Once more with feeling
David Fincher's The Girl with the Dragon Tattoo is less a remake of the 2009 Niels Arden Oplev movie than it is a 'reinterpretation' of the Stieg Larsson books, for better or worse. Have not read the books myself (I know, I know; should step out of the cave I stay in more often), but from what I've seen of the Oplev movie and its sequels, seems to me Larsson is driven more by passion than by any real skill at storytelling, more concerned at following some fixed agenda (a kind of ad hoc campaign against female victimization, with maybe just a whiff of exploitation) than churning out a well-reasoned, well-paced story.
We know of the initial impulse that led Larsson to write his novel--the girl whose assault he had witnessed at the age of fifteen, the intense pity and self-disgust it inspired in him. You get some sense of the emotional impact in the way he writes (or the way Oplev channels Larsson's feelings to the big screen) of the assault on eponymous protagonist Lisbeth Salander--and let's be honest, that scene is one of the big draws of the story, on paper and onscreen. Powerful scene, too, almost as powerful as Salander's subsequent and no less violent response. You have to admire the way Larsson pushes our buttons--we see the girl brutalized, we see her get a bit of her own back. Feminism with a considerable dose of sadism, magnified by a man's adolescent trauma.
My problem with the scene (at least my biggest among many) is that it occurs too early--after something like this you expect the story to ratchet up the intensity, which it never really does: the rest of the picture is a somewhat plodding procedural where Salander and disgraced journalist Mikael Blomvkist slowly and painstakingly piece together the clues leading to a serial killer. The relationship between Salander and her rapist, actually her legal guardian, is sidelined just when it seemed to be gaining momentum; instead of said guardian functioning as the film's putative villain we get another far more vague antagonist (a former Nazi, this being an always-convenient label to hang on someone you want to present as the bad guy). For the rest of the movie you wonder if Salander is planning to pay her rotten legal guardian any more visits, give him any more additional grief; as for the story's main mystery--well, I'm not exactly paying attention, are you?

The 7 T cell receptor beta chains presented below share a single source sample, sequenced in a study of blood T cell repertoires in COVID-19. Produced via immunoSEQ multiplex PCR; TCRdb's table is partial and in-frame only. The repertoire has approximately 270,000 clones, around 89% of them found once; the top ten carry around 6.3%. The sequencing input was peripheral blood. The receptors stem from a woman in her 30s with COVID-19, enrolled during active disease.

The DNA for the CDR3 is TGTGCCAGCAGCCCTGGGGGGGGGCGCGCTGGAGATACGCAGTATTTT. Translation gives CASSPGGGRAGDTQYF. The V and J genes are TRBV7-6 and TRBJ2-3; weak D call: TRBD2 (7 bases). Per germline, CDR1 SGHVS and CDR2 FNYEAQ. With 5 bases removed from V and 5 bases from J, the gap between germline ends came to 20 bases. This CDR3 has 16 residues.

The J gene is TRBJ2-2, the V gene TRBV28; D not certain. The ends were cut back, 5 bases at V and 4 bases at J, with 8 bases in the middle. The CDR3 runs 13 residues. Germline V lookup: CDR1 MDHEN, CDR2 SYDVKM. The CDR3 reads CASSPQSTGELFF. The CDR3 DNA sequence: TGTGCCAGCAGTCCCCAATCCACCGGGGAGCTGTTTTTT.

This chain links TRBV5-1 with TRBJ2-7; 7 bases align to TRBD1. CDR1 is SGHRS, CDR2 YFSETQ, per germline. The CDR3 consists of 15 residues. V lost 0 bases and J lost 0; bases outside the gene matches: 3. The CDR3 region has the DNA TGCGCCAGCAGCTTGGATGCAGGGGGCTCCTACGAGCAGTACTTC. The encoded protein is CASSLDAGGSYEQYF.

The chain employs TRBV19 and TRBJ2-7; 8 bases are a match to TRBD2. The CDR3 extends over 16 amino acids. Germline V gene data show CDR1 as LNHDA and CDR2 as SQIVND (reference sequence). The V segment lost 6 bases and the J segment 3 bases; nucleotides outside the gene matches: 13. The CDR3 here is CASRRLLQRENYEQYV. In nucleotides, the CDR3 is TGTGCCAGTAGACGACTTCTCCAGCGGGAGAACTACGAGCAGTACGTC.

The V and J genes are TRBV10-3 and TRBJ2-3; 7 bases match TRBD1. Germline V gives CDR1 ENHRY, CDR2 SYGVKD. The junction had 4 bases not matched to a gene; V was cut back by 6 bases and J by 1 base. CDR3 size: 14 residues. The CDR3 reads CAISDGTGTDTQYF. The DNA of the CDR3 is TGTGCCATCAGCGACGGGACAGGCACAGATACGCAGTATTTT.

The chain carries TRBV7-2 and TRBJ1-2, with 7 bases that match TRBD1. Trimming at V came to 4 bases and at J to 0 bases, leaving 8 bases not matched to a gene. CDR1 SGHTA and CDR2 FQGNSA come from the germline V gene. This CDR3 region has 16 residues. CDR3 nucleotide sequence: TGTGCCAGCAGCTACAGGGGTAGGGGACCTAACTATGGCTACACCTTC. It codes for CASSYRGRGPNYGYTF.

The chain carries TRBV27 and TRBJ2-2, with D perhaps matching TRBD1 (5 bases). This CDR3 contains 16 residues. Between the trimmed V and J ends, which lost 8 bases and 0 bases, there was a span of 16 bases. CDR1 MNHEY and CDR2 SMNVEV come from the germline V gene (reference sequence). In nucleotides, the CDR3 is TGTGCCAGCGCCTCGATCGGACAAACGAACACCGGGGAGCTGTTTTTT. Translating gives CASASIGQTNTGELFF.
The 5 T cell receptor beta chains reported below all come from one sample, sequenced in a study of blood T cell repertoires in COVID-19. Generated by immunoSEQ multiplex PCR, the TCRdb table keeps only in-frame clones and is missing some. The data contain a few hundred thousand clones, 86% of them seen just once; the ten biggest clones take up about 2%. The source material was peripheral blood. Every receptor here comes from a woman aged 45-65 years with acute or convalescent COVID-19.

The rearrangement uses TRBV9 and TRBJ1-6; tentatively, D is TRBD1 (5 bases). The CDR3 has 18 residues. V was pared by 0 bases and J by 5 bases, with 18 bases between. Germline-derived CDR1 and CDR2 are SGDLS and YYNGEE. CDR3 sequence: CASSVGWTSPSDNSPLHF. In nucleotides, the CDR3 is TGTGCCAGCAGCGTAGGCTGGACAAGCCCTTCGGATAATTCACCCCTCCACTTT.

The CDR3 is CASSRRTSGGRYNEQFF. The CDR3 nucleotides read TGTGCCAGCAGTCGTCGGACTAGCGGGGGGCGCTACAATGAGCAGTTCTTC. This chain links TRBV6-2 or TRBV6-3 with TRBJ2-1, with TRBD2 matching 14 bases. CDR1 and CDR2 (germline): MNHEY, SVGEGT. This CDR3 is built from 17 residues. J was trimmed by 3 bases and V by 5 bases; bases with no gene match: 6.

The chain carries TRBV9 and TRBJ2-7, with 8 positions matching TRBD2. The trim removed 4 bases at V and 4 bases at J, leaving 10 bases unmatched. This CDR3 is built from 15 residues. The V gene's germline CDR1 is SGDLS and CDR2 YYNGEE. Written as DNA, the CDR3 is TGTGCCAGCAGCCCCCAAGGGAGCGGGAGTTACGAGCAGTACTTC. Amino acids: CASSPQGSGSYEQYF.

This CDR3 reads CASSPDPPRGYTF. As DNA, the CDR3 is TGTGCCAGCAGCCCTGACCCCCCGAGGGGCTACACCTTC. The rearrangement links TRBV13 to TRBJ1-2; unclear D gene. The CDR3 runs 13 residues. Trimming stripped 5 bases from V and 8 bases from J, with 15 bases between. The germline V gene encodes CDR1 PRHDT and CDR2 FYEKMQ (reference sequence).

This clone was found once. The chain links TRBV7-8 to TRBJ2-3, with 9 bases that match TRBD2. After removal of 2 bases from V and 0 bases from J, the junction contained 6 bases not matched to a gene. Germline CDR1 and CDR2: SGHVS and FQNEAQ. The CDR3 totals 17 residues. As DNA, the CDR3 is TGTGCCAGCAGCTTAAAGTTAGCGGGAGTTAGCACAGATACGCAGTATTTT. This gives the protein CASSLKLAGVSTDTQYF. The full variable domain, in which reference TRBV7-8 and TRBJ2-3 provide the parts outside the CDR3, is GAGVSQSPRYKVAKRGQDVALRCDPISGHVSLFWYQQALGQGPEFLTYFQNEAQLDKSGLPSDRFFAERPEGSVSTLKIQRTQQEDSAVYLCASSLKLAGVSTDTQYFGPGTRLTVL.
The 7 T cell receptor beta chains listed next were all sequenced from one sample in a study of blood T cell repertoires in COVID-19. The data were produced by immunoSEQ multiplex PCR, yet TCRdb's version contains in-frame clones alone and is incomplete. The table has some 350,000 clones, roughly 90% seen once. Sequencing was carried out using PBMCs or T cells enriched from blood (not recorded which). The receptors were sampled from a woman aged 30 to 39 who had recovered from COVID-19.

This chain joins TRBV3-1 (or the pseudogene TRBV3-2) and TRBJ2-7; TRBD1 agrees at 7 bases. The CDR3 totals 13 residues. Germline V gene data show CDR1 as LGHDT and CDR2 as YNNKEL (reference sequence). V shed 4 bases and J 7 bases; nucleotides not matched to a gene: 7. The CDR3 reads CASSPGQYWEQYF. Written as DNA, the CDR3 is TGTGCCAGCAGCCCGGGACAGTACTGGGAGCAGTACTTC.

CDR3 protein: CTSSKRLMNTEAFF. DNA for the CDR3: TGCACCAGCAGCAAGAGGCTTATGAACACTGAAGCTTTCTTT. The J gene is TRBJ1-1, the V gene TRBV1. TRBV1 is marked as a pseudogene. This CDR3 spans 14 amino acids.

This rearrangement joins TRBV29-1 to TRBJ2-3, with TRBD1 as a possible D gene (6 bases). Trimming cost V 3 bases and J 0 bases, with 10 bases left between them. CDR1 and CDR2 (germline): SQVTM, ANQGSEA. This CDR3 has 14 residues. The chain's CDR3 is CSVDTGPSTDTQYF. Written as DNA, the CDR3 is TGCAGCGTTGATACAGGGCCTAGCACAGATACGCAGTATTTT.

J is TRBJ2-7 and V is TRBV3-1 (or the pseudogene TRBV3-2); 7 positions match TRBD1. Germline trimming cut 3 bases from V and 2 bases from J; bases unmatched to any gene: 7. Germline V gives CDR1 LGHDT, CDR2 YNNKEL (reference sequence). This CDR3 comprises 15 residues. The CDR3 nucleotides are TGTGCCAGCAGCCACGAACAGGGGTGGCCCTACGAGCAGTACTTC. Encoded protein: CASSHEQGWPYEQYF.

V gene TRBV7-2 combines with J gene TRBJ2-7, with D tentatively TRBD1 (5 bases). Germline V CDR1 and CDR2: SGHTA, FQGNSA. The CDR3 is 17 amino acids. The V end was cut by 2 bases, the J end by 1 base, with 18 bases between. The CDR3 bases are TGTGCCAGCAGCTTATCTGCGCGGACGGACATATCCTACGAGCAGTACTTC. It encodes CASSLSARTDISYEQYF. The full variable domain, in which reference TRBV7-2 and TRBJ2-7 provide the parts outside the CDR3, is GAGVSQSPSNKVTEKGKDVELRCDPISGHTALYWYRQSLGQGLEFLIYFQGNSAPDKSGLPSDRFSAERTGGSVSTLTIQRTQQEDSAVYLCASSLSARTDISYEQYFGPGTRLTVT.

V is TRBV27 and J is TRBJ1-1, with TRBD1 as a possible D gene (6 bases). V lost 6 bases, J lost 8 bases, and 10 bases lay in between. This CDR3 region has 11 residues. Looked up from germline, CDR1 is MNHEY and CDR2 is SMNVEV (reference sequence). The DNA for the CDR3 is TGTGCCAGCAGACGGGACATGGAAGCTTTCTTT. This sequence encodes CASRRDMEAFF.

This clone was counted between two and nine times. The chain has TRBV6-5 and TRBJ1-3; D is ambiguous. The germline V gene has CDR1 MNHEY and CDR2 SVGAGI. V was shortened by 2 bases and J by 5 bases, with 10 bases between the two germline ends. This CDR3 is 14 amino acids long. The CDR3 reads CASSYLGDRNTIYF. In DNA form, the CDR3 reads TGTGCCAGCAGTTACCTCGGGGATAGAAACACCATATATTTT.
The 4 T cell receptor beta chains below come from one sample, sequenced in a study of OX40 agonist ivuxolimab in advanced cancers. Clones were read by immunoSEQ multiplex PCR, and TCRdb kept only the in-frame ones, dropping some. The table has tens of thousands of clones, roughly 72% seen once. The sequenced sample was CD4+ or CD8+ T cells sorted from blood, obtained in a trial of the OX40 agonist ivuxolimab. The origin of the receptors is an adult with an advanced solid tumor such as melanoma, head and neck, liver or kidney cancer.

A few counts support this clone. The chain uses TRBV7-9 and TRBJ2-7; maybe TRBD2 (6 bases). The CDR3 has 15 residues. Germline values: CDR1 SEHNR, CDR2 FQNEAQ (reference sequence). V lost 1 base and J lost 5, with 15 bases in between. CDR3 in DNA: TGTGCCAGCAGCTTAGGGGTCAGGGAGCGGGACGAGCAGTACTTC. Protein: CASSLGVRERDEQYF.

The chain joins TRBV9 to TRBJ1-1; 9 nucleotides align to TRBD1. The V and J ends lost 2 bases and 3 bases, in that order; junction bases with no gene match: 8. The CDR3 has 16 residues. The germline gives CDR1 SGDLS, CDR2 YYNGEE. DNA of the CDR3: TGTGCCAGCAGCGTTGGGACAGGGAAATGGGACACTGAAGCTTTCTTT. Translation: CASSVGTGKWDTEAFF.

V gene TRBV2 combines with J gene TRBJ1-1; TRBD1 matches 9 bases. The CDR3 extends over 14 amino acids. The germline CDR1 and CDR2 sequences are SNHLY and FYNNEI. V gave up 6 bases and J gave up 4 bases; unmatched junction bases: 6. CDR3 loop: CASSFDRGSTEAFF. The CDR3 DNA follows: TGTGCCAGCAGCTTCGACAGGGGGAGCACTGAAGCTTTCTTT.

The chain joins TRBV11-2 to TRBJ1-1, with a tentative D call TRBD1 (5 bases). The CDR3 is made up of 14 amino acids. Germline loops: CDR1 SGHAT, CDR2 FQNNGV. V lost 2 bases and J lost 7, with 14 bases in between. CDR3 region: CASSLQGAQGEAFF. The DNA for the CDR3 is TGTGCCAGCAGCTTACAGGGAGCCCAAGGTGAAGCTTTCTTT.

That's pretty much what the movie boiled down to for me: Oplev's chilly evocation of wintry Sweden, Larsson's erratically effective storytelling, Noomi Rapace's larger-than-life rendition of Salander. Rapace in my book is the best reason to see the movie: her fire-breathing performance takes over the picture like napalm on jungle growth and keeps one watching, no matter how attenuated and overly complex the plotting gets.
Fincher, I suspect, knew he couldn't find anyone who could match Rapace's intensity, and went in a whole other direction. You get a different vibe from Rooney Mara; she's altogether more frail, more delicate--a deliberate choice, I'm guessing, as one is likelier to worry about a heroine so evidently vulnerable than a heroine ready to kick ass. Instead of a flawed, mostly tedious procedural upended by one actor's larger-than-life presence, we have a more balanced effort where all the elements come together in graceful harmony.
That's the official agenda; Fincher's secret agenda, or at least the one I saw (and enjoyed) watching this, is to modulate every element--screenplay, cast, lead performance--so that the directing will shine. Fincher was reportedly given the chance to adapt this film, back when it was a relatively unknown Swedish thriller; now he intends to do the right thing, and if not exactly wipe the memory of Rapace off our collective minds, at least offer an alternate version of what should have happened had he accepted the offer in the first place.
Oplev's film comes across as a bleak view of Sweden by one of its native sons; Fincher's film comes across as no less bleak, but with the unmistakable taint of beauty. The bridge; the falling snow; the opaque, unyielding mansions housing opaque, unyielding people are all there, yet somehow aestheticized. There is a color scheme--gray and white for the wintry outdoors, warm fireplace glow for the indoors and nostalgic past. And yet the scheme can be deceptive--in the aforementioned past a young girl flees from her unknown tormentor; in the cozily lit and heated house (Fincher uses vast panes of glass to keep us aware of the surrounding cold), you hear a random sound and the house-owner is forced to excuse himself, ostensibly to check on some unfinished business...
That unfinished business is of course a secret soundproofed chamber, lit a clinical fluorescent white. Fincher quietly employs his lighting scheme to illustrate one of the film's themes: inhospitable environment besieging snug homes--said homes, in turn, housing hidden corners of chilled corruption.
Against this precisely constructed background Fincher presents his favorite activity: intelligent men and women, indulging their obsessions (the hunt for a serial killer). Fincher does what Oplev couldn't quite manage: he makes the process of piecing together every news article and photo, every interview and archival search, compulsively watchable. He's pulled off this trick before on a larger scale, and that 2007 film happens to be his masterpiece; repeating the trick within the confines of an internationally best-selling story may seem redundant...well, is redundant, but fascinating, nonetheless. Far from Fincher's best work, but in my opinion superior to the Swedish original, and worth watching.
First published in Businessworld, 2.2.12